KJIPUKTUK (Halifax) – This will be my third (and final, for now) story about Daryl and Darlene, who met one Easter in the QEII emerge, and became friends. Yesterday I wrote about their daily lives and the struggle to make ends meet on income assistance.
Today I write about their hopes and dreams. And remember, Daryl and Darlene are not their real names.
You will see that they have some very interesting ideas about how they can contribute to society.
Even though Daryl and Darlene are real good friends, they have no interest whatsoever in moving in together, let alone starting a common law relationship. They are there for each other as friends because they understand each others situation, both financially and what it is like to live with mental health issues.
One reason they are never going to move in together is because they are not going to deal with the current policy of cohabitation under Employment Support and Income Assistance program, and lose money from their checks as a result of doing so.
This story here, A happy ending after Community Services screw up, and some others that I link to in that story, show the problems Community Services would cause if they decided to move in together.
I also talked with Darlene and Daryl about their deepest wishes for a life away from the stigma of income assistance.
They wished that there is more to their lives then just receiving that welfare check, and depending on the soup kitchens and drop-ins for getting out and socializing. The problem is that when you are on income assistance and have disabilities it is downright difficult to get accepted into programs like Career Seek.
Both of them have told me they tried to get accepted into that program so they can go back to school. The bureaucratic nonsense and systematic problems of Community Services stepped in the way.
Of course Daryl and Darlene are hardly the first two income assistance recipients who faced these issues.
Daryl and Darlene both live with learning disabilities, also they both found they were slow learners in school during their regular school lives. But we all agreed that we all have time in our lives where we learn from experience.
One dream they have of something they would love to do for volunteer work in their future is to be peer supports for people who check themselves into the QEII emerge because they need human contact.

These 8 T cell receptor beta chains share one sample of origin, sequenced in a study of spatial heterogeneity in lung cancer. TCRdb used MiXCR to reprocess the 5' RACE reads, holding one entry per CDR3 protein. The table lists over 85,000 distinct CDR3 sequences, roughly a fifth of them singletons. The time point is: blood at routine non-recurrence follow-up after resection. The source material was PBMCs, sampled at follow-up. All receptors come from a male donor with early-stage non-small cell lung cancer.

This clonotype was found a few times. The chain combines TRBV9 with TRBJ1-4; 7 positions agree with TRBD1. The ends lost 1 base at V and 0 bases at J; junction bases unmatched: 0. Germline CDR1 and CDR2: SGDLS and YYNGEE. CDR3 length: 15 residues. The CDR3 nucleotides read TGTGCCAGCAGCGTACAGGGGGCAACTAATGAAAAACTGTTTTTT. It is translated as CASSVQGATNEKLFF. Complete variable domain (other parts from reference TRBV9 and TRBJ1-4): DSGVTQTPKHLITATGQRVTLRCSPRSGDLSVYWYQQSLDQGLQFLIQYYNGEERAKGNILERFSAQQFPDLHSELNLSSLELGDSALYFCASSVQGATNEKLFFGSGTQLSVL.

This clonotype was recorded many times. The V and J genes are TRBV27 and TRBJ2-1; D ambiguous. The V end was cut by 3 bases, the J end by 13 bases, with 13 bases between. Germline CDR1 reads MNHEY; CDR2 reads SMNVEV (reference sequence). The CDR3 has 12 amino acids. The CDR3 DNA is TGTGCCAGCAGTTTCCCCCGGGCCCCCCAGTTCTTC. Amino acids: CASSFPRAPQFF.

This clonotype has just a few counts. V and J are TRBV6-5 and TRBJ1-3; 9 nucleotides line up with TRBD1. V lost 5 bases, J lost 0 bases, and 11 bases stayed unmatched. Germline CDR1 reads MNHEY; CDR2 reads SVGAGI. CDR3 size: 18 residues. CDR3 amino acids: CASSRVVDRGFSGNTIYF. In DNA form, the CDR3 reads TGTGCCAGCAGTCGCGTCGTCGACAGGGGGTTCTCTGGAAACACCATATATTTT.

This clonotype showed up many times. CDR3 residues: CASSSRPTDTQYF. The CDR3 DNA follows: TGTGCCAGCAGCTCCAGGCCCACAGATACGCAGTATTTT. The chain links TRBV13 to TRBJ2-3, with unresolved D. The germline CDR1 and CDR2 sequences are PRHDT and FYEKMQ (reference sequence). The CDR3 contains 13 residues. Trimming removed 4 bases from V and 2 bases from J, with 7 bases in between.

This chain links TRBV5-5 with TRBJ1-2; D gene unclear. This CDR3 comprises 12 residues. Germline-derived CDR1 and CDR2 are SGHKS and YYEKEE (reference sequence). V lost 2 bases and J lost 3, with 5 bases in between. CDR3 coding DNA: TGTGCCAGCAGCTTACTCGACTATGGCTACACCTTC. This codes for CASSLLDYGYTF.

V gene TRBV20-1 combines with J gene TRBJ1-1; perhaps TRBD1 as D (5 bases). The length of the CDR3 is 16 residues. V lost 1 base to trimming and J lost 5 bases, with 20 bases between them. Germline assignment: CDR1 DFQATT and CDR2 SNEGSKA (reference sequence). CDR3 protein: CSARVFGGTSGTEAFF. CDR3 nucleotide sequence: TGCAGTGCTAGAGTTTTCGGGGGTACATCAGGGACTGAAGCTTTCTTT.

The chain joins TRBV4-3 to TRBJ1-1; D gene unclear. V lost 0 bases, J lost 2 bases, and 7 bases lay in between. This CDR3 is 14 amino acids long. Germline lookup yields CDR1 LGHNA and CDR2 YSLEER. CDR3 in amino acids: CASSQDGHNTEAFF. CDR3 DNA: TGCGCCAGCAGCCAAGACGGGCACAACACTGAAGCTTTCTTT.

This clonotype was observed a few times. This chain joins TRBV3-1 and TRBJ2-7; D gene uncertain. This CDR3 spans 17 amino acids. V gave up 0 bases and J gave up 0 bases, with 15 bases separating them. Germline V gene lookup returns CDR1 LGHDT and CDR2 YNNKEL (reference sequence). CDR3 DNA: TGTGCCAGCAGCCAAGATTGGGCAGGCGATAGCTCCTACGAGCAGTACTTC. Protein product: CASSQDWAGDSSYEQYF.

Daryl And Darlene both agree that going back to university and studying social work is out of the question for them because of their learning disabilities. However, if they could find a way to gain the right support then achieving their goal could likely happen.
Then Daryl and Darlene talked a bit about why they would like to do this type of work.
They said, ”Kendall, we both had the opportunity to meet and talk with others who are also living in poverty and checking themselves into emerge only for human contact.”
This happens for the following reasons:
#1 – Not enough money to live on and frustrations of dealing with the employment Support and Income assistance program.
#2 – not having good relationships for family and friends,
#3 – in some cases they have unhealthy relationships with partners.
Something else that comes into play and makes things worse is that many people who are on Income Assistance are scared to some forward about their situations. Daryl and Darlene have both said they personally have seen evidence of this.
In their view professionals are not seeing this.
The point I am trying to make here is that Daryl and Darlene believe that the professionals are missing the knowledge gained from their lived experience that they could offer as peer supports.
Kendall Worth is an award-winning anti-poverty activist who lives with disabilities and tries to make ends meet on income assistance.
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